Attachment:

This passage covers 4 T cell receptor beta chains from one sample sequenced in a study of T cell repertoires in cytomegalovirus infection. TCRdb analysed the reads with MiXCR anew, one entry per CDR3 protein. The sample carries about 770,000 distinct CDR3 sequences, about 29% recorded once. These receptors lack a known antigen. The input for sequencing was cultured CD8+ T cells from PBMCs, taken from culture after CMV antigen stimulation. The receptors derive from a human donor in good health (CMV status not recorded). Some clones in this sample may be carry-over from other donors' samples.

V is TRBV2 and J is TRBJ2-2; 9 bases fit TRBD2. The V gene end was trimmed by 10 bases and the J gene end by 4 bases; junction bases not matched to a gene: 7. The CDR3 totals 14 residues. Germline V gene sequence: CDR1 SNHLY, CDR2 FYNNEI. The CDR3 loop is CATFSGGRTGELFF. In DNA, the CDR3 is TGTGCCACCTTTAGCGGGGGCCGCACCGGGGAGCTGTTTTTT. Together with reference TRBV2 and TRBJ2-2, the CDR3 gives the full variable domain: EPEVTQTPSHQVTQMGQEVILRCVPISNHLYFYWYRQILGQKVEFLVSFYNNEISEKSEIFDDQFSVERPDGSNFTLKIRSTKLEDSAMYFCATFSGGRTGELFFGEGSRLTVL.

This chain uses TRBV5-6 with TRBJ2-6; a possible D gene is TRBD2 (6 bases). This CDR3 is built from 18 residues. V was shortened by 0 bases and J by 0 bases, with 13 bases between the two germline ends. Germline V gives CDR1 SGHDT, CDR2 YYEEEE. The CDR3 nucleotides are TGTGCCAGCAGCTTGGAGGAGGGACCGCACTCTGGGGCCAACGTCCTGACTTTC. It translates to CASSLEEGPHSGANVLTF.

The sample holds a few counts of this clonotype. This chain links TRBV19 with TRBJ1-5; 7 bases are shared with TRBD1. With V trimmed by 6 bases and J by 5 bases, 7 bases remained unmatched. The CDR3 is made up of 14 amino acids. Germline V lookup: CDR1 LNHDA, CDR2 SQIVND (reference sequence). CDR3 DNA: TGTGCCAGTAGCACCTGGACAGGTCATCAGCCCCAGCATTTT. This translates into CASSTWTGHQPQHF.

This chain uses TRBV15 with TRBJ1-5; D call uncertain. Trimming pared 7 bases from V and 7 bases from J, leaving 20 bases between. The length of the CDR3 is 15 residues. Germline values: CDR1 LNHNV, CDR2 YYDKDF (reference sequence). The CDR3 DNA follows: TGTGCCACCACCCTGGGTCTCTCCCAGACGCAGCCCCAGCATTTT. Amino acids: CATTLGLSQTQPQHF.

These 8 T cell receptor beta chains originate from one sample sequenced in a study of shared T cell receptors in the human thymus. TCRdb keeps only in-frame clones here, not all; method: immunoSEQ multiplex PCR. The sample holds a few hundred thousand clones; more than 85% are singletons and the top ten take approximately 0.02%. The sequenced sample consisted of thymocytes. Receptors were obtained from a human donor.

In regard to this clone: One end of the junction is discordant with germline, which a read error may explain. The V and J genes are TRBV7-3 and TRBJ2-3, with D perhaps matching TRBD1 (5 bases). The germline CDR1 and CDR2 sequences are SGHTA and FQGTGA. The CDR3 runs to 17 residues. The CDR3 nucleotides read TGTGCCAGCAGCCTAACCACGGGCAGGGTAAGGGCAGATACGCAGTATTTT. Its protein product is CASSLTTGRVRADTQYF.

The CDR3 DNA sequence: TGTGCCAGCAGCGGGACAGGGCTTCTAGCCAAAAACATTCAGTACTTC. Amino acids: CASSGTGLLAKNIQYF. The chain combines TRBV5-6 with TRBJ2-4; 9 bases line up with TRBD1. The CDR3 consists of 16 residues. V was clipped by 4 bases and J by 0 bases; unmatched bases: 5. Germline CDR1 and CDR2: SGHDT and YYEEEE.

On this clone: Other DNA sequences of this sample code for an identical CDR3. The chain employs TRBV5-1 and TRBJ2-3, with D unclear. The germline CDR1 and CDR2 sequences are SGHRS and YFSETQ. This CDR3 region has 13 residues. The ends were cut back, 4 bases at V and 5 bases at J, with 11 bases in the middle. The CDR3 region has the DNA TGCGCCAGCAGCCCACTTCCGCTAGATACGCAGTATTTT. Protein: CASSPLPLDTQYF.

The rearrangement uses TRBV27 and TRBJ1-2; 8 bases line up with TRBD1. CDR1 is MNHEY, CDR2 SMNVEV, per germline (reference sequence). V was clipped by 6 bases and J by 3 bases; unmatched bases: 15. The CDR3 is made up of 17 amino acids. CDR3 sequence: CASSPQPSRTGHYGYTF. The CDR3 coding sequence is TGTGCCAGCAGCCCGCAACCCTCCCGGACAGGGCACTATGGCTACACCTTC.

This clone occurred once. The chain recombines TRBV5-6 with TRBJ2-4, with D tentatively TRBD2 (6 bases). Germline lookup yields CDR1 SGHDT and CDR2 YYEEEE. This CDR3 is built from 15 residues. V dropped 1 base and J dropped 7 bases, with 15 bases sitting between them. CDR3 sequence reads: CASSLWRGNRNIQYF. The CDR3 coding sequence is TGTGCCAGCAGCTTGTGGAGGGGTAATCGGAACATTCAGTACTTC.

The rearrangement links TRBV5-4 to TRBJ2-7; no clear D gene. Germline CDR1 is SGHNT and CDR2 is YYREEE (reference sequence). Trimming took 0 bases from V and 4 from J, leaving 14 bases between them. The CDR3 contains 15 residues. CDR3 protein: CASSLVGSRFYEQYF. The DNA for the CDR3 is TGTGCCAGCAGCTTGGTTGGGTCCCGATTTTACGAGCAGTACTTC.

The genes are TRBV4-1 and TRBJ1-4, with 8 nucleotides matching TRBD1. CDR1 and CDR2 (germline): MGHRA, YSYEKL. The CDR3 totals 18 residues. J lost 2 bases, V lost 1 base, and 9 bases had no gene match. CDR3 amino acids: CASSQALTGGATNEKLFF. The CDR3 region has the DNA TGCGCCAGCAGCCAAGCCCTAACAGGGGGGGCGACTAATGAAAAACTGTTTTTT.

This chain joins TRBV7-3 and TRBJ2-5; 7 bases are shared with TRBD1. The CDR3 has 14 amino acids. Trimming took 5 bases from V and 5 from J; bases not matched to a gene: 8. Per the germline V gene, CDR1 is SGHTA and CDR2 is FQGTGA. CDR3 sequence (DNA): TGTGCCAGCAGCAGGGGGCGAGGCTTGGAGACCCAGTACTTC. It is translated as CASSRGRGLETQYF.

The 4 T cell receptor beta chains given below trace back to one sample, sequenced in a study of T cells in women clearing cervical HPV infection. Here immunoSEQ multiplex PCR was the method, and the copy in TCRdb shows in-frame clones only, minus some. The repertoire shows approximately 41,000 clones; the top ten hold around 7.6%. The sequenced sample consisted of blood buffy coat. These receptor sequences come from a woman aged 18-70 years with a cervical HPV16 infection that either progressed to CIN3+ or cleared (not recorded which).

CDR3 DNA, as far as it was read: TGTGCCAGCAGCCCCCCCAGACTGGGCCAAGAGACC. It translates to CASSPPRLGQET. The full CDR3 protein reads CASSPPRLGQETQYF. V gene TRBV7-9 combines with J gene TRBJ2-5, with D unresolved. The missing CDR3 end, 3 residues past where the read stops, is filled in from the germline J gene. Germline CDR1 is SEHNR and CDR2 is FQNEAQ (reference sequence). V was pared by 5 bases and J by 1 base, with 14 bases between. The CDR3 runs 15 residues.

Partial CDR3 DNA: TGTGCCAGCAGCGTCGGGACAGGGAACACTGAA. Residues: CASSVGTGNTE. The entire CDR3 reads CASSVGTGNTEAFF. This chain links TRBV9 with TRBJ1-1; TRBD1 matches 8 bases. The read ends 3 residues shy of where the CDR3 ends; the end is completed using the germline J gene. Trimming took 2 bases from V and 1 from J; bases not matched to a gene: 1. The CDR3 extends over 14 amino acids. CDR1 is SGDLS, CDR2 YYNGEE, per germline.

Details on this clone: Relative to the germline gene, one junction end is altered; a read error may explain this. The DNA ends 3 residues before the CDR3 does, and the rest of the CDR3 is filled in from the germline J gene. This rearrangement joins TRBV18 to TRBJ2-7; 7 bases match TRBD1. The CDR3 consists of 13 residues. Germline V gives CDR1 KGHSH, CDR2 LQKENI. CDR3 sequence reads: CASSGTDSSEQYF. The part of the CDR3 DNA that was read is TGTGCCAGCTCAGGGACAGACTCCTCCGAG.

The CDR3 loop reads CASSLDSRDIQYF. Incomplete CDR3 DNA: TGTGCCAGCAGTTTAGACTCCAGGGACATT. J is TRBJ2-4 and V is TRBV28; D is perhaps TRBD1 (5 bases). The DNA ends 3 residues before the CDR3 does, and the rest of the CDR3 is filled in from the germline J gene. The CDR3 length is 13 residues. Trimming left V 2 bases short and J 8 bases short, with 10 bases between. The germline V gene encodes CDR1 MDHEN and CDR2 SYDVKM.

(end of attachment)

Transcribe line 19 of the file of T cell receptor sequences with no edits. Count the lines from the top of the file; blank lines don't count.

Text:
The CDR3 loop reads CASSLDSRDIQYF. Incomplete CDR3 DNA: TGTGCCAGCAGTTTAGACTCCAGGGACATT. J is TRBJ2-4 and V is TRBV28; D is perhaps TRBD1 (5 bases). The DNA ends 3 residues before the CDR3 does, and the rest of the CDR3 is filled in from the germline J gene. The CDR3 length is 13 residues. Trimming left V 2 bases short and J 8 bases short, with 10 bases between. The germline V gene encodes CDR1 MDHEN and CDR2 SYDVKM.